Lincoln-Way District 210 board members approved the 2012-2013 budget amounting to $97,145,292, a decrease of $80,701 from the previous year.
Superintendent Lawrence Wyllie said in a Sept. 13 meeting that the tax rate for the 2011 is less than it was 22 years ago. In 2011, the tax rate was 1.8306 compared to the 1989 rate of 1.9283.
In a previous article, Supt. Lawrence Wyllie explained that 2011-12 revenues did not match expenditures. The district's reserves had to be used to cover the $3.27 million shortfall.
In addition, a drop in the the equalized assessed valuation reflects the decreased tax rate. This year's EAV dropped $169,815,256 from $3,991,068,924 last year to $3,821,253,668 this year, according to Stacy Holland, director of community relations. The total collected in taxes will be $69,951,289.
Over the last four years, expenditures have been reduced by a little more than $8 million, Wyllie said.
A public hearing for the budget was held Sept. 11. No one from the public attended the meeting.
The drop in numbers reflects the diminished value of property throughout the Lincoln-Way region over the past several years.
"The slow state of the economy and the state of Illinois' lack of paying for categorical programs have put school districts and municipal governments in a bind," Wyllie said. "We are working our way through it as all families in Illinois are doing as well."
Speaking specifically about the delayed payments to the school district from the state, he said the state still owes about $1.5 million from last year.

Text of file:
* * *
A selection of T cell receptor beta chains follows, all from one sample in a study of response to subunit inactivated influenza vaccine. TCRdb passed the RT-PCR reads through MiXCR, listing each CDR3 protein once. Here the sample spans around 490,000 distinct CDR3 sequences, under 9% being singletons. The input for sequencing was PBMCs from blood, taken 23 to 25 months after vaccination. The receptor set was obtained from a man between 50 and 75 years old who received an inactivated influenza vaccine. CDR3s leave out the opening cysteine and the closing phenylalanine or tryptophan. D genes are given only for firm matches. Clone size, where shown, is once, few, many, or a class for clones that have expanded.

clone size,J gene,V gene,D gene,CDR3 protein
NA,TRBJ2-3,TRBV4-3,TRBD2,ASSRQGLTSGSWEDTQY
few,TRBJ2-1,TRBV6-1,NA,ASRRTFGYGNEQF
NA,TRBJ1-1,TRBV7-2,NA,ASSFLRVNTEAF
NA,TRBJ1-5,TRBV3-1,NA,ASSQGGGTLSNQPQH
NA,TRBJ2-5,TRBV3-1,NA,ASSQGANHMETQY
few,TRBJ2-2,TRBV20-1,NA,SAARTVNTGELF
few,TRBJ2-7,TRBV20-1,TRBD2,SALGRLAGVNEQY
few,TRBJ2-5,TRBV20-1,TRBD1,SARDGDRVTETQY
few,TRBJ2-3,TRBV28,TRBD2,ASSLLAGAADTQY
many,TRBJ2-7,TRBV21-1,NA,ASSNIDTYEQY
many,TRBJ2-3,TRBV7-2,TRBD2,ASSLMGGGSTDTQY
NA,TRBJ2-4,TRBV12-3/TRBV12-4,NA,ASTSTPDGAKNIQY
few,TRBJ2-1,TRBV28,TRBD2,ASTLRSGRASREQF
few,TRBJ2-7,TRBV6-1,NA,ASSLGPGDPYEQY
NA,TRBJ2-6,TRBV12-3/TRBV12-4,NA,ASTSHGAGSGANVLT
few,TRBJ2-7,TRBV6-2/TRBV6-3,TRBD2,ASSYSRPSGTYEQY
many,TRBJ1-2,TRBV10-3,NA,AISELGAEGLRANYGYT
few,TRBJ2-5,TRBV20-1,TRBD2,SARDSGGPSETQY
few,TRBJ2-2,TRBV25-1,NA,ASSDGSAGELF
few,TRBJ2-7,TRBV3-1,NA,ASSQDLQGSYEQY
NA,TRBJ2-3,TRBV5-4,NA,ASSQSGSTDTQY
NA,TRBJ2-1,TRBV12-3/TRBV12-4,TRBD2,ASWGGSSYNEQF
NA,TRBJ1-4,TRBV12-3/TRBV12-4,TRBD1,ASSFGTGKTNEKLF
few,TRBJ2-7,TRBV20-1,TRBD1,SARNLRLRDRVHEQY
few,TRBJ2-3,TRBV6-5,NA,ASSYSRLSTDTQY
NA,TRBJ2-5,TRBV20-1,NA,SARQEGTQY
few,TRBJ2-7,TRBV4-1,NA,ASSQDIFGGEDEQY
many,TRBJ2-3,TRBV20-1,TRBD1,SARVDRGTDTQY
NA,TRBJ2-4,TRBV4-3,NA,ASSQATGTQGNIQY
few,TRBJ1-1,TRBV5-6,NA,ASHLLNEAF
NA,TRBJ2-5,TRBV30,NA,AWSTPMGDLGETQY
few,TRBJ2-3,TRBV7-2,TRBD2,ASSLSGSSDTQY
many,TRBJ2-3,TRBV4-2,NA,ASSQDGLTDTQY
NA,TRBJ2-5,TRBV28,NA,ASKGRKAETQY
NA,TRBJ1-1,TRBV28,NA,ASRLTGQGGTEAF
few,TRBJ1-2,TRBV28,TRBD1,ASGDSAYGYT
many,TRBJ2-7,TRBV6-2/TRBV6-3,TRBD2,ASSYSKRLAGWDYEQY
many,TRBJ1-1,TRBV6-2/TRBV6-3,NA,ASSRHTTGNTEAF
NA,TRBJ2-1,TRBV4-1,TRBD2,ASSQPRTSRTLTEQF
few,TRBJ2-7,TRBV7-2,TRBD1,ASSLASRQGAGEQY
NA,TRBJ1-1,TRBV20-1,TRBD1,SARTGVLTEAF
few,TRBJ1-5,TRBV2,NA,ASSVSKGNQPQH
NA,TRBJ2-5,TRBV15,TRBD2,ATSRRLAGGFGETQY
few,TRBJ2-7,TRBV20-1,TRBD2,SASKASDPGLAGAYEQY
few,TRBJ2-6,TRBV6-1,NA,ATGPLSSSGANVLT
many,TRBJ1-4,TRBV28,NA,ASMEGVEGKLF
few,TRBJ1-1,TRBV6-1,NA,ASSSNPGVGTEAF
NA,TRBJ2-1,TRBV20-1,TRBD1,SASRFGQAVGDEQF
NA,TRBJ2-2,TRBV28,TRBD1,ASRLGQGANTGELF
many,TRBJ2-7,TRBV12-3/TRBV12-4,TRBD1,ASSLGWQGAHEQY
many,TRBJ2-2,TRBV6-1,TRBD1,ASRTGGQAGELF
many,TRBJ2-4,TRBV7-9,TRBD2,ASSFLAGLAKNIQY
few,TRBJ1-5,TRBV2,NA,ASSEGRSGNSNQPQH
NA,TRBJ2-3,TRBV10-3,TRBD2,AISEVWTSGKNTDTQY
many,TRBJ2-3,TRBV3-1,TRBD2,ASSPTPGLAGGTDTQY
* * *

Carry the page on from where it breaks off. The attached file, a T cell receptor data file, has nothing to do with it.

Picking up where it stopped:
Despite the financial difficulties, Wyllie boasted that student academic achievement has not suffered. The student body continues to excel, a characteristic that Wyllie attributes to the faculty and staff.
In light of the cut in expenditures, Lincoln-Way District 210 per pupil spending is the fifth lowest in the six collar counties around Chicago. Niles Township High School District 219 tops the list of per pupil expenditure at $22,915, while Lincoln-Way District stands at $11,708 per pupil.
Tough Economy Opens Hearts and Hands
As families throughout the community have struggled in this economy, many of the students have learned about self-giving and outreach locally, regionally and globally.
About 50 cheerleaders from Lincoln-Way West High School joined together with volunteers from Lincoln-Way Area MobilePack to support the Feed My Starving Children MobilePack event. In August, more than 650 volunteers worked a two-day event to pack dried meals for starving children in Haiti.
Holland said the volunteers worked out of Lincoln-Way West High School and packed a total of 139,536 meals, enough food to feed 382 desperately hungry children in Haiti for an entire year.
The leaders of LAMP, Barb Stellwagen and Sandy Peterson, thanked the Board of Education for its support and outreach.
Social Science Teachers Advocate for Reading Skills
Reading and writing may indeed be within the realm of the English Department, but social science teachers updated the Board of Education on how reading strategies have been incorporated into their curriculum as well.